EMAIL THIS PAGE TO A FRIEND

Plant & cell physiology

Genetic engineering of novel bluer-colored chrysanthemums produced by accumulation of delphinidin-based anthocyanins.


PMID 23926063

Abstract

Chrysanthemums (Chrysanthemum morifolium Ramat.) have no purple-, violet- or blue-flowered cultivars because they lack delphinidin-based anthocyanins. This deficiency is due to the absence of the flavonoid 3',5'-hydroxylase gene (F3'5'H), which encodes the key enzyme for delphinidin biosynthesis. In F3'5'H-transformed chrysanthemums, unpredictable and unstable expression levels have hampered successful production of delphinidin and reduced desired changes in flower color. With the aim of achieving delphinidin production in chrysanthemum petals, we found that anthocyanin biosynthetic gene promoters combined with a translational enhancer increased expression of some F3'5'H genes and accompanying delphinidin-based anthocyanin accumulation in transgenic chrysanthemums. Dramatic accumulation of delphinidin (up to 95%) was achieved by simple overexpression of Campanula F3'5'H controlled by a petal-specific flavanone 3-hydroxylase promoter from chrysanthemum combined with the 5'-untranslated region of the alcohol dehydrogenase gene as a translational enhancer. The flower colors of transgenic lines producing delphinidin-based anthocyanins changed from a red-purple to a purple-violet hue in the Royal Horticultural Society Colour Charts. This result represents a promising step toward molecular breeding of blue chrysanthemums.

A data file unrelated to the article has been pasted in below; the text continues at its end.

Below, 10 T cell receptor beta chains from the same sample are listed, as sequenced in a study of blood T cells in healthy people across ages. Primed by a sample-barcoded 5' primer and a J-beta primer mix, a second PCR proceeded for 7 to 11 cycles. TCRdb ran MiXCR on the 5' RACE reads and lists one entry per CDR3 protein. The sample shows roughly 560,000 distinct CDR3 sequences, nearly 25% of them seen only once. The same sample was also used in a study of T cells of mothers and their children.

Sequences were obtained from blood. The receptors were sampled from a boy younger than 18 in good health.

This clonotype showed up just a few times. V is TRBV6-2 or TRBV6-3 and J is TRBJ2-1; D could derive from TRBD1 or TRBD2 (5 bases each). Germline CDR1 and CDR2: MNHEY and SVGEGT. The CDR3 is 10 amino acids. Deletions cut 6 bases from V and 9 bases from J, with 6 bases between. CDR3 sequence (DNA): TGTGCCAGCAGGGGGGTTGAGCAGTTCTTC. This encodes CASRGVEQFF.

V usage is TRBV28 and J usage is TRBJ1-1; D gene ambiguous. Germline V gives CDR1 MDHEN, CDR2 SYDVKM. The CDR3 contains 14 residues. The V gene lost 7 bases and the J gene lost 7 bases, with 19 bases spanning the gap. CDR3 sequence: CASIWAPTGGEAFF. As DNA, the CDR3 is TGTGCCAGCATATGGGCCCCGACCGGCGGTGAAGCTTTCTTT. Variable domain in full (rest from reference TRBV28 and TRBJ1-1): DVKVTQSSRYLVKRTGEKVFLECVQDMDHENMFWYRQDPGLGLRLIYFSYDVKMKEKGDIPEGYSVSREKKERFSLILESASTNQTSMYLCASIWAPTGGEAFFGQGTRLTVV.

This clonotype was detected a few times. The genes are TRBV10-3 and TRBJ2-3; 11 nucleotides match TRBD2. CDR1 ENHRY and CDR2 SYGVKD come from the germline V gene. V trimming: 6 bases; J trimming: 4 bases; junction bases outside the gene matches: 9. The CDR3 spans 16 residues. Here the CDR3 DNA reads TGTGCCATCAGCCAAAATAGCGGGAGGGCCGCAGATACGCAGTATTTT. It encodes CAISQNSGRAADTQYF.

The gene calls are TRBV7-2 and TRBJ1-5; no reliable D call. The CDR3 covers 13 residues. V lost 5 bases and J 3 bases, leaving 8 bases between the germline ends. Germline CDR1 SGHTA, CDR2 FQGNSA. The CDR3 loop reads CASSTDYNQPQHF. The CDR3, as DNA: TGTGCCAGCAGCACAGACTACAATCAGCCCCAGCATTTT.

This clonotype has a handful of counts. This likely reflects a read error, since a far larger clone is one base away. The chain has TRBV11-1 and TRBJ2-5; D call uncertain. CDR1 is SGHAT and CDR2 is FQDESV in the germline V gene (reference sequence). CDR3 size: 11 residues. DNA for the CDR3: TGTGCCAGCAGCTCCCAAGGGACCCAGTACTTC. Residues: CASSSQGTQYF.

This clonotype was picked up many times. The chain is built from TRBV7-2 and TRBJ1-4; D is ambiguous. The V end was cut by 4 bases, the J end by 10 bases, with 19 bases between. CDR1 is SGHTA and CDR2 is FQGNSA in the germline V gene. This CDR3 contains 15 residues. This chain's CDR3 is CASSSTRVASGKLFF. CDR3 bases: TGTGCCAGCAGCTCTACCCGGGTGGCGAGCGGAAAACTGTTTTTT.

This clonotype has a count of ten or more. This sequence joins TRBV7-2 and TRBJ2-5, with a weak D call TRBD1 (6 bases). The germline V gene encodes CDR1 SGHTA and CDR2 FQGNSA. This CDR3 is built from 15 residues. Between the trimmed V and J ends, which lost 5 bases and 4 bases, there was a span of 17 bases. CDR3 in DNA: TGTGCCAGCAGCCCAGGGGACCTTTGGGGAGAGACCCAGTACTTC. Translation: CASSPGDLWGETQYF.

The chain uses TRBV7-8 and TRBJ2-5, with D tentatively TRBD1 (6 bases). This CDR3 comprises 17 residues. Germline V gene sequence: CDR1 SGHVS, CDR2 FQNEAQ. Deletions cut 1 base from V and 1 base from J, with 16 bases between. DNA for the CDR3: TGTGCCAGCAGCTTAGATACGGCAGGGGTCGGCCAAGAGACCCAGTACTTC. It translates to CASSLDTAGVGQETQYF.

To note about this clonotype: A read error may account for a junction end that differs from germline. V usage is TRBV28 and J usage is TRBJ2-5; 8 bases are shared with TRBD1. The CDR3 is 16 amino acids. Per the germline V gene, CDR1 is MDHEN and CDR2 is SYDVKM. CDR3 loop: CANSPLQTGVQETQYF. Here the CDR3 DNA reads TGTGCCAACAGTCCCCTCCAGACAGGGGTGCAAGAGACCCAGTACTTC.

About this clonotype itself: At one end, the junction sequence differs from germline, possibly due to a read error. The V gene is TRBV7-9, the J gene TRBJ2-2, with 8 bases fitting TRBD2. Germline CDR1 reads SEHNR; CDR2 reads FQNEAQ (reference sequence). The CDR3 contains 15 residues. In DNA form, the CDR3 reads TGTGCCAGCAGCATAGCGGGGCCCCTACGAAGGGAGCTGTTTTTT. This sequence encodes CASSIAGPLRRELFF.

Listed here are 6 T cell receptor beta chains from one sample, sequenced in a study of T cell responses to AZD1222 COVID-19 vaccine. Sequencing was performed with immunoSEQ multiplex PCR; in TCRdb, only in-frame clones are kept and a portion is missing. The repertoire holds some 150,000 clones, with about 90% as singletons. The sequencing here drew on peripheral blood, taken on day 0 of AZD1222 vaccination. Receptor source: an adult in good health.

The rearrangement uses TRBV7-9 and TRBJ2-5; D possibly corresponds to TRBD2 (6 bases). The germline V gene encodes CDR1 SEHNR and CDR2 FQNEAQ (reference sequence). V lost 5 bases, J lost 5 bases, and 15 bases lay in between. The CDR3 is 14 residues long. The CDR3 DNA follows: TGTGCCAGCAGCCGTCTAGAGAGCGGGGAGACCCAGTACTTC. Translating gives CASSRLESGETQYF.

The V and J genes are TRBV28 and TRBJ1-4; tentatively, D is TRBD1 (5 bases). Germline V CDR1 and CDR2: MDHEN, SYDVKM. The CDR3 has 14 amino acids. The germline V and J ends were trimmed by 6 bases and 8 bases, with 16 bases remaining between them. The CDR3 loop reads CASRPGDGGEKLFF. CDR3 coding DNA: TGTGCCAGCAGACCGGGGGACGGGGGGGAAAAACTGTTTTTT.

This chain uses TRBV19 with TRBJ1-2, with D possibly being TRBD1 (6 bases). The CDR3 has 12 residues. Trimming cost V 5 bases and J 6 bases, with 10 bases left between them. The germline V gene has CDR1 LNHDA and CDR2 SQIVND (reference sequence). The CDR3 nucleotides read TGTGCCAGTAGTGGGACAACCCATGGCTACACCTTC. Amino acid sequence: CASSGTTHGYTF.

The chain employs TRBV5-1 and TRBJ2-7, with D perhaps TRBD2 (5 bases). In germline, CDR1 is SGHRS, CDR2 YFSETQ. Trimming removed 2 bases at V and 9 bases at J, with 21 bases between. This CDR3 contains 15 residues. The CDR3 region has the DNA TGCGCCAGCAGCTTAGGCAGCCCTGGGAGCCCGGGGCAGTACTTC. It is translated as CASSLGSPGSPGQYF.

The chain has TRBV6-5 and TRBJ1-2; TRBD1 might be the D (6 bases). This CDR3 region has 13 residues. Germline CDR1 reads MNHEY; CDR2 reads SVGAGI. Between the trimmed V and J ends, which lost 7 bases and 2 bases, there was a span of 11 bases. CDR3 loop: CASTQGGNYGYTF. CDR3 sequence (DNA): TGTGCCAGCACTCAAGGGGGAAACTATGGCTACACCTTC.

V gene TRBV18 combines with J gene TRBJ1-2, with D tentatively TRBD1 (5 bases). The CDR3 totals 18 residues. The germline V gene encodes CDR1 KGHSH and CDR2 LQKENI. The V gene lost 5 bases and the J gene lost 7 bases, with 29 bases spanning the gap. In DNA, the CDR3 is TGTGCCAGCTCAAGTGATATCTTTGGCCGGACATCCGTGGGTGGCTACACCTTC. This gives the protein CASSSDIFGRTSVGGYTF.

Related Materials